When you speak about ICAP being in the middle of the maelstrom, you also mean that it is caught up in a rapid shake-up of category definitions among major players in the financial markets — many client relationships have become competitor relationships, for example, as deregulation has broken up monopolistic exchanges. As Europe’s Markets in Financial Instruments Directive (MiFID), which is designed to foster even more competition in banking and financial markets, takes effect next month, this will add to the pace of change.
What is ICAP’s strategy in these changing markets? Will you continue to look for bolt-on or larger acquisitions to grow in new areas?
The strategy over the last five years has been to build the most effective global electronic network in financial markets while maintaining leadership positions in voice broker businesses. We’re sitting right in the middle of financial markets as they move through an unusual time here, where the exchanges have become for-profit organisations and their relationships with traditional banking customers, who used to own them, is changing. Banks also have a series of relationships with ever-larger institutions, which are clients of both the banks and the exchanges.
We’re looking, absolutely, for bolt-on acquisitions, particularly in new areas of voice broking. We’re trying to find new innovative areas where probably the businesses are still small and developing but with very high growth.
[Lester mentions growth in trade with Asia, which has fuelled ship broking, as well as emerging energy and carbon-trading markets.]
Then you have markets that are ready to go electronic. That is, they have gone through their growth phase, and it is a standardised product and can naturally be traded in an electronic fashion. Something like [credit default swaps] in Europe is a classic example — a market that only a year ago was being traded mainly by voice and now is very much an electronic market. The attraction there is that you make better margins.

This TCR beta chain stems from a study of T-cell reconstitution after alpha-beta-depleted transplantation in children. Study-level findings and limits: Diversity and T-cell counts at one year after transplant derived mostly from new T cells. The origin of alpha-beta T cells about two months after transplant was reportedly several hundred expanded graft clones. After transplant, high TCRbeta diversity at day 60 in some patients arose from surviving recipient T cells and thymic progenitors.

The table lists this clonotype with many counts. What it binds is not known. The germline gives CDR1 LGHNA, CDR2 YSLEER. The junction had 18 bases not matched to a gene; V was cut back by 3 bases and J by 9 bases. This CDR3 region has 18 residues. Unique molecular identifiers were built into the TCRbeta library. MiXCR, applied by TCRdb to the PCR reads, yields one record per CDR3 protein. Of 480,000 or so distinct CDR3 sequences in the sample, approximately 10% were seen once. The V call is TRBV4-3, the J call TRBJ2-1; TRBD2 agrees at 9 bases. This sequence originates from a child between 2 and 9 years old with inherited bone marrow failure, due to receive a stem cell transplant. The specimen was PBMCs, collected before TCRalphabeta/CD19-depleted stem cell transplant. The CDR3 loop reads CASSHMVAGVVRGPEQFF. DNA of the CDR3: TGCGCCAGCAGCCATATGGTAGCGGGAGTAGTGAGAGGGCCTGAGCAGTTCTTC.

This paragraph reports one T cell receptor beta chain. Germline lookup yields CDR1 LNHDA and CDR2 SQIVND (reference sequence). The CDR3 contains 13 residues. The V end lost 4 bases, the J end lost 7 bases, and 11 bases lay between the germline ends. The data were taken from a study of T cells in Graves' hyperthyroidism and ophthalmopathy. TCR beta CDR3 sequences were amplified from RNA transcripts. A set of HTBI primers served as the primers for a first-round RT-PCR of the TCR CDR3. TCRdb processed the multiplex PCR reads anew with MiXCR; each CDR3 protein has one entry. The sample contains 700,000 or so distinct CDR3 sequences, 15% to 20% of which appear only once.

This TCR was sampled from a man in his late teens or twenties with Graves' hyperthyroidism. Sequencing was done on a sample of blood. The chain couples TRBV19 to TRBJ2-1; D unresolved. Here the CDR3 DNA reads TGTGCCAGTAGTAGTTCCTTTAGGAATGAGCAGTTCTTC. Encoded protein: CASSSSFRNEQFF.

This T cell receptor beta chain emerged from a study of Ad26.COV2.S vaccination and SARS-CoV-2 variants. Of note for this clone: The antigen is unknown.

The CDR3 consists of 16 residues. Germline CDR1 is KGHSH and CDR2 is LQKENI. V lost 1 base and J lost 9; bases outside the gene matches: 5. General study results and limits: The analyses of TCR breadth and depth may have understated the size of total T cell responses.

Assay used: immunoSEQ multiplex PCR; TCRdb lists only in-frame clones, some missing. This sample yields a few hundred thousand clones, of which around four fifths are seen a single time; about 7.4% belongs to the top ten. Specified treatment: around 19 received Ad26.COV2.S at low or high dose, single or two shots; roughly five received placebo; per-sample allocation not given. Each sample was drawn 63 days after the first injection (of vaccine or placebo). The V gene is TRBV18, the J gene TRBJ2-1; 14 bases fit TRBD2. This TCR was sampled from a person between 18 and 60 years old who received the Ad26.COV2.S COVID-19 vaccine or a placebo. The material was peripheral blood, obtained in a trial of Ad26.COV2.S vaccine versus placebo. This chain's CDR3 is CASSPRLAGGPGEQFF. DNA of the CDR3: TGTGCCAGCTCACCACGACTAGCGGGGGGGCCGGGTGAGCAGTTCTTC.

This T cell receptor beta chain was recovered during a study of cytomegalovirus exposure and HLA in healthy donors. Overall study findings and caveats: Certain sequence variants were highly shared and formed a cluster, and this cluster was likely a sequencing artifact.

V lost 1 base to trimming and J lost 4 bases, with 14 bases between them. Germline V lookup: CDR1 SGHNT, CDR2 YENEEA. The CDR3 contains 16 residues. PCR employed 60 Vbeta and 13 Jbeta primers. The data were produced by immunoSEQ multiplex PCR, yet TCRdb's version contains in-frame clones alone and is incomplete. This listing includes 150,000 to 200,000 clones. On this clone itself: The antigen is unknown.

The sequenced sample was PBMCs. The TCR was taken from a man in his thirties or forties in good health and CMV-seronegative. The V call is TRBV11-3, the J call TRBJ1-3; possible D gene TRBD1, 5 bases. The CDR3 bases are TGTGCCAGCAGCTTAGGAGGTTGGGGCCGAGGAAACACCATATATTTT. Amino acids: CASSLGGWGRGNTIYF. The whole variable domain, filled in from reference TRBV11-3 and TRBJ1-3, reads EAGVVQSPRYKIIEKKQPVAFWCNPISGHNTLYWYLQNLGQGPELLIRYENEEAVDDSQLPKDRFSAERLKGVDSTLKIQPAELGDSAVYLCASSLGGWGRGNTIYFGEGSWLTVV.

Will this type of life cycle for financial market segments lead to fragmentation or more rapid consolidation?
It depends on the nature of the market. A voice business has the capability to retain four or five competitors. However, any electronic market naturally is a duopoly, because what you want is sufficiently large pools of liquidity where people know they can go when things get tough. But they need to ensure that it’s competitive and this is where the exchanges have had their criticism. If you have genuine competition then people are quite happy with two. What happens between exchange and [over-the-counter] — which part stays with the exchange — is the strategic question and I don’t think anyone knows. Our job at ICAP is to be best positioned whichever way it goes.
[In the US, senators Carl Levin and Dianne Feinstein are pushing legislation that would bring over-the-counter energy derivatives under the full jurisdiction of regulators, a move that may presage tighter regulation across the board for financial instruments in the wake of the credit turmoil.]
You joined ICAP as CFO a year ago after a long spell in various senior finance positions at €11 billion drinks firm Diageo. What differences strike you most?
Twenty-four years ago, I started my career in finance as an accountant focusing on financial services and, as it turned out, I spent a lot of my time on brokers, places like Phibro [now a commodities trading unit of Citigroup]. You saw then very much a focus on physical broking. There were bags of cocoa in the office, despite it being a leading-edge broker at the time.
What you see now is that derivatives drive the business. We must be doing total volumes of between $1.5 trillion and $2 trillion a day. The sheer scale of this place is the first thing that strikes you.